Induction Eve brings smiles to everyone in Cooperstown

Part of the BASEBALL HISTORY series
Written by: Bill Francis

Goose Gossage experienced everything baseball had to offer during his 22-year big league playing career.

But more than 25 years after his final game, there’s still nothing that compares to Cooperstown.

“We've missed it, but we're getting our Hall of Fame fix and Cooperstown fix today,” said Gossage, the longtime closer and member of the Hall of Fame Class of 2008. “It was great seeing some of the guys came in last night. I came in early on Monday, and Monday night had dinner with some of the guys and reminisced. And then today a bunch more guys come in. It's great being back.”

It’s down to a mere few hours now, the time when a quartet of the National Pastime’s greatest receive the ultimate career-topping honor: induction into the National Baseball Hall of Fame with a with its corresponding bronze plaque signifying their eternal status.

With the 2020 Induction Ceremony canceled due to the pandemic, the Hall of Fame Class of 2020 – Derek Jeter, Larry Walker, Ted Simmons and Marvin Miller – will be inducted at 1:30 p.m. on Wednesday, Sept. 8, on the grounds of the Clark Sports Center in Cooperstown.

The 2021 Induction Ceremony – coming 780 days after the last induction, on July 21, 2019 – will increase the total number of overall inductees to 333.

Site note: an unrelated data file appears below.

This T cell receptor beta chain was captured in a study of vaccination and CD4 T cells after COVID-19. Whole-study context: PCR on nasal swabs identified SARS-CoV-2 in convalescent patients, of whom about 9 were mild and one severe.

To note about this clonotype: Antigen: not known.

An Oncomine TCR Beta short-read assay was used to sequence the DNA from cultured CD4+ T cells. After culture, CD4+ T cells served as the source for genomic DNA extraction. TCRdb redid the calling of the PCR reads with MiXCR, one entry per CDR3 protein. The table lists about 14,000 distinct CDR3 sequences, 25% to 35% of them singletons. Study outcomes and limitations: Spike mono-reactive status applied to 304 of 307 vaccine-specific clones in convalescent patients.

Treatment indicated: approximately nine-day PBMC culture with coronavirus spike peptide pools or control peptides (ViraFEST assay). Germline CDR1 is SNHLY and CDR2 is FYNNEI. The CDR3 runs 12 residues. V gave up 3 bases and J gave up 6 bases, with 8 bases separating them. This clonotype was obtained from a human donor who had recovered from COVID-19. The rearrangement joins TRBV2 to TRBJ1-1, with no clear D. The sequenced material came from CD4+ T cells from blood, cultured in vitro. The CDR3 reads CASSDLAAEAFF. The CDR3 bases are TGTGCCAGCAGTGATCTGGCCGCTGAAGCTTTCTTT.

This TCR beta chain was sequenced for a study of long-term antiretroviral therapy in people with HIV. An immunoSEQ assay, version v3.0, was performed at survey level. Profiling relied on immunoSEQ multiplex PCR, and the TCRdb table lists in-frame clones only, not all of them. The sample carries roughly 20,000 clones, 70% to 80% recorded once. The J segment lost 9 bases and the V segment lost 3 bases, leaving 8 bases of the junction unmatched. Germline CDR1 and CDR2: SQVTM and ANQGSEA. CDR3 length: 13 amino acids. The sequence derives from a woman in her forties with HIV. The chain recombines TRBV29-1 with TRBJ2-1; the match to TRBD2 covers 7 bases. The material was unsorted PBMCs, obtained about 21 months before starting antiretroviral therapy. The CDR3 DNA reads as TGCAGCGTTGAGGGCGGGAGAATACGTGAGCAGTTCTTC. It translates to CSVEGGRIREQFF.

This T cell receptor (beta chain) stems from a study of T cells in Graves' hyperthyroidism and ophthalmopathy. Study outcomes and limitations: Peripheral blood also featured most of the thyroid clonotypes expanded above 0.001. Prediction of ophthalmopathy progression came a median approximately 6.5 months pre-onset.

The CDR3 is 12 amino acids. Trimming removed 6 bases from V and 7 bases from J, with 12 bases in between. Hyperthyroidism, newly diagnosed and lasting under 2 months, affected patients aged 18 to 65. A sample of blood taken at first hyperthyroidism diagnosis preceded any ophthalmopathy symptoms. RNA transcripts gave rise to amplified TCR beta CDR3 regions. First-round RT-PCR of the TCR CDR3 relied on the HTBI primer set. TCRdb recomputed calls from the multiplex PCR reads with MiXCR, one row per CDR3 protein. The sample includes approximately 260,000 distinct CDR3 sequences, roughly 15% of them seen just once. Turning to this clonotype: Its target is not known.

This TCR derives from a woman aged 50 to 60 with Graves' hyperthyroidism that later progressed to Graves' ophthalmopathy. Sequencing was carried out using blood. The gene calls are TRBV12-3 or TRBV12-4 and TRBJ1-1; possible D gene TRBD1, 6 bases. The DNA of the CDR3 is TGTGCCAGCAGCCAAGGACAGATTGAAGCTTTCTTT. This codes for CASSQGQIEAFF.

Jeter, Simmons and Walker will be speaking on a stage with 31 returning Hall of Famers behind them, thousands of baseball fans in front of them and MLB Network and mlb.com broadcasting the event live to a national audience. Speaking about Miller, the longtime union leader who passed away at the age of 95 on Nov. 27, 2012, will be former Major League Baseball Players Association executive director Don Fehr.

The election of Jeter and Walker were by the Baseball Writers’ Association of America in January of 2020, while with the election of Miller and Simmons were by the Modern Baseball Era Committee in December 2019.

As anticipation grew, the quaint village of Cooperstown, which has been hosting inductions since 1939, prepared for its latest ever on the calendar, topping the previous ceremony held on Aug. 18, 1975.

Since April 2020, 10 Hall of Famers have passed away, the legendary names include Al Kaline, Tom Seaver, Lou Brock, Bob Gibson, Whitey Ford, Joe Morgan, Phil Niekro, Tommy Lasorda, Don Sutton and Hank Aaron.

“The guys that we lost, they just don't get any better than that, from Henry Aaron on down,” Gossage said. “You think these guys are invincible and they're bulletproof, but none of us are. It puts everything, really, in perspective pretty quickly.”

Pitcher John Smoltz, Class of 2015, had a similar perspective about the devastating loss from the Hall of Fame fraternity.

“It's been a rough period for everybody,” Smoltz said. “Anyone who has perished during this time it’s certainly heartbreaking, but the ones that are near and dear, of course, to Cooperstown and this Hall of Fame, it’s going to be a going to be a sad reunion knowing who we lost.”

Despite the sorrow of loss that is inherent after 2020, Smoltz was still thrilled to return for this annual reunion in upstate New York.

“I'm glad we're having it,” he said. “I wish it was under normal circumstances because this place would be absolutely going crazy after a year of not having it. I'm sure it weighed heavily on a lot of people's mind that made the decision, but to be back is still at least the next best thing other than being totally normal.

“This is just one of the coolest places in the world. Lord willing, I can make it every year I can.”

Closer Rollie Fingers, with his famous handlebar moustache still intact, said 2020 was the first year he hadn’t been to Cooperstown for an induction since his Hall of Fame election in 1992.